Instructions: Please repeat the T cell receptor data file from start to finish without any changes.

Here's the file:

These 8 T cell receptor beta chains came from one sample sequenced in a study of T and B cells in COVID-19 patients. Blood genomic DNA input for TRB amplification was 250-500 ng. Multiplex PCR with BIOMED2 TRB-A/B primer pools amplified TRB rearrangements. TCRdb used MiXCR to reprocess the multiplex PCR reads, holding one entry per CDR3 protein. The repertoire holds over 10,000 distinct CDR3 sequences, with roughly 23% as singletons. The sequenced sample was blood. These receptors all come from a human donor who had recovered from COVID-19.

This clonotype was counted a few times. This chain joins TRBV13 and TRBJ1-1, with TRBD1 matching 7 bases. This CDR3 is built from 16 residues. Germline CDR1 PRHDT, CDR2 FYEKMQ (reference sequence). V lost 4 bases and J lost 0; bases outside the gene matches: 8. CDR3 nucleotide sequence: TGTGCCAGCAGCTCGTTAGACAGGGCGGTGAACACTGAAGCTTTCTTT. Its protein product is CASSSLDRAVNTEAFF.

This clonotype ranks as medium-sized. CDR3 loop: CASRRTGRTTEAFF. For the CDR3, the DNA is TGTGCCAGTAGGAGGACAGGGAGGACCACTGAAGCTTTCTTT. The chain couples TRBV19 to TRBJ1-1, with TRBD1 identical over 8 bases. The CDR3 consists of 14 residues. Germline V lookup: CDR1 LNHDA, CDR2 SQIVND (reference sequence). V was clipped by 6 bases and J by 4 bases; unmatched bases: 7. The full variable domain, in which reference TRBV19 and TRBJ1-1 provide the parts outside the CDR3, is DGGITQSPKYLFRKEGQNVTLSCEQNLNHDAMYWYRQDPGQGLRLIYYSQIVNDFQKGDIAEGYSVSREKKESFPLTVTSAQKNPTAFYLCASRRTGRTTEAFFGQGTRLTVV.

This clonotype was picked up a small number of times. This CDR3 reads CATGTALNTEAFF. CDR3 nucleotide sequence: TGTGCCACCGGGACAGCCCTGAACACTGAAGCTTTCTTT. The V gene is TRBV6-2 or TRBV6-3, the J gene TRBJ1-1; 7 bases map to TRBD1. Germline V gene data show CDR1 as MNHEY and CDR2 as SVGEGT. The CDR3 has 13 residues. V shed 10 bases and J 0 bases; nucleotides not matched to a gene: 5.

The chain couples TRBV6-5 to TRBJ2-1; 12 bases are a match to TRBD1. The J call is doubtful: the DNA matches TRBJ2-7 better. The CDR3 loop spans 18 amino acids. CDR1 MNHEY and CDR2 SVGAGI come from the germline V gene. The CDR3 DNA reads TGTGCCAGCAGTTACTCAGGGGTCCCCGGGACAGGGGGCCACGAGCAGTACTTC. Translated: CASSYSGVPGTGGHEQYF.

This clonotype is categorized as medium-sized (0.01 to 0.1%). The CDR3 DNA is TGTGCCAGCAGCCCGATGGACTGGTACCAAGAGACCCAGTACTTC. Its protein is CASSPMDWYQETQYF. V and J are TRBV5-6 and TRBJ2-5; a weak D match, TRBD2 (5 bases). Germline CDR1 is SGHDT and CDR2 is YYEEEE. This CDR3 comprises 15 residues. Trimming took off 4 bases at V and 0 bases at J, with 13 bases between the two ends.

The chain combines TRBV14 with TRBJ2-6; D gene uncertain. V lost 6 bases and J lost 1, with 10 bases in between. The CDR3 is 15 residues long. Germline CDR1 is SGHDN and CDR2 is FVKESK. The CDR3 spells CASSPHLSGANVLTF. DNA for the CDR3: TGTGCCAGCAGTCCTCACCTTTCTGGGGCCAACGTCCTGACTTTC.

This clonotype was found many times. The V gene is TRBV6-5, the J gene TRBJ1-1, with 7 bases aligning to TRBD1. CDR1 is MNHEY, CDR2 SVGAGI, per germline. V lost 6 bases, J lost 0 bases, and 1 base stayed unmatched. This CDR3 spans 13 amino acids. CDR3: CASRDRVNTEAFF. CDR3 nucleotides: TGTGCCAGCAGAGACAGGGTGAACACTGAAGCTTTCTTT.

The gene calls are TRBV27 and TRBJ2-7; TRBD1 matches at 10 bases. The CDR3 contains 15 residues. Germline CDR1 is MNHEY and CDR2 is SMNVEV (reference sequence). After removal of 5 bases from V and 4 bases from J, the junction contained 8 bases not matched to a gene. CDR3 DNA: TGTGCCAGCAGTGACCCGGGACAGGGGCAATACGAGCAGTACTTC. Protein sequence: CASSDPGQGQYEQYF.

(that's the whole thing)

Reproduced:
These 8 T cell receptor beta chains came from one sample sequenced in a study of T and B cells in COVID-19 patients. Blood genomic DNA input for TRB amplification was 250-500 ng. Multiplex PCR with BIOMED2 TRB-A/B primer pools amplified TRB rearrangements. TCRdb used MiXCR to reprocess the multiplex PCR reads, holding one entry per CDR3 protein. The repertoire holds over 10,000 distinct CDR3 sequences, with roughly 23% as singletons. The sequenced sample was blood. These receptors all come from a human donor who had recovered from COVID-19.

This clonotype was counted a few times. This chain joins TRBV13 and TRBJ1-1, with TRBD1 matching 7 bases. This CDR3 is built from 16 residues. Germline CDR1 PRHDT, CDR2 FYEKMQ (reference sequence). V lost 4 bases and J lost 0; bases outside the gene matches: 8. CDR3 nucleotide sequence: TGTGCCAGCAGCTCGTTAGACAGGGCGGTGAACACTGAAGCTTTCTTT. Its protein product is CASSSLDRAVNTEAFF.

This clonotype ranks as medium-sized. CDR3 loop: CASRRTGRTTEAFF. For the CDR3, the DNA is TGTGCCAGTAGGAGGACAGGGAGGACCACTGAAGCTTTCTTT. The chain couples TRBV19 to TRBJ1-1, with TRBD1 identical over 8 bases. The CDR3 consists of 14 residues. Germline V lookup: CDR1 LNHDA, CDR2 SQIVND (reference sequence). V was clipped by 6 bases and J by 4 bases; unmatched bases: 7. The full variable domain, in which reference TRBV19 and TRBJ1-1 provide the parts outside the CDR3, is DGGITQSPKYLFRKEGQNVTLSCEQNLNHDAMYWYRQDPGQGLRLIYYSQIVNDFQKGDIAEGYSVSREKKESFPLTVTSAQKNPTAFYLCASRRTGRTTEAFFGQGTRLTVV.

This clonotype was picked up a small number of times. This CDR3 reads CATGTALNTEAFF. CDR3 nucleotide sequence: TGTGCCACCGGGACAGCCCTGAACACTGAAGCTTTCTTT. The V gene is TRBV6-2 or TRBV6-3, the J gene TRBJ1-1; 7 bases map to TRBD1. Germline V gene data show CDR1 as MNHEY and CDR2 as SVGEGT. The CDR3 has 13 residues. V shed 10 bases and J 0 bases; nucleotides not matched to a gene: 5.

The chain couples TRBV6-5 to TRBJ2-1; 12 bases are a match to TRBD1. The J call is doubtful: the DNA matches TRBJ2-7 better. The CDR3 loop spans 18 amino acids. CDR1 MNHEY and CDR2 SVGAGI come from the germline V gene. The CDR3 DNA reads TGTGCCAGCAGTTACTCAGGGGTCCCCGGGACAGGGGGCCACGAGCAGTACTTC. Translated: CASSYSGVPGTGGHEQYF.

This clonotype is categorized as medium-sized (0.01 to 0.1%). The CDR3 DNA is TGTGCCAGCAGCCCGATGGACTGGTACCAAGAGACCCAGTACTTC. Its protein is CASSPMDWYQETQYF. V and J are TRBV5-6 and TRBJ2-5; a weak D match, TRBD2 (5 bases). Germline CDR1 is SGHDT and CDR2 is YYEEEE. This CDR3 comprises 15 residues. Trimming took off 4 bases at V and 0 bases at J, with 13 bases between the two ends.

The chain combines TRBV14 with TRBJ2-6; D gene uncertain. V lost 6 bases and J lost 1, with 10 bases in between. The CDR3 is 15 residues long. Germline CDR1 is SGHDN and CDR2 is FVKESK. The CDR3 spells CASSPHLSGANVLTF. DNA for the CDR3: TGTGCCAGCAGTCCTCACCTTTCTGGGGCCAACGTCCTGACTTTC.

This clonotype was found many times. The V gene is TRBV6-5, the J gene TRBJ1-1, with 7 bases aligning to TRBD1. CDR1 is MNHEY, CDR2 SVGAGI, per germline. V lost 6 bases, J lost 0 bases, and 1 base stayed unmatched. This CDR3 spans 13 amino acids. CDR3: CASRDRVNTEAFF. CDR3 nucleotides: TGTGCCAGCAGAGACAGGGTGAACACTGAAGCTTTCTTT.

The gene calls are TRBV27 and TRBJ2-7; TRBD1 matches at 10 bases. The CDR3 contains 15 residues. Germline CDR1 is MNHEY and CDR2 is SMNVEV (reference sequence). After removal of 5 bases from V and 4 bases from J, the junction contained 8 bases not matched to a gene. CDR3 DNA: TGTGCCAGCAGTGACCCGGGACAGGGGCAATACGAGCAGTACTTC. Protein sequence: CASSDPGQGQYEQYF.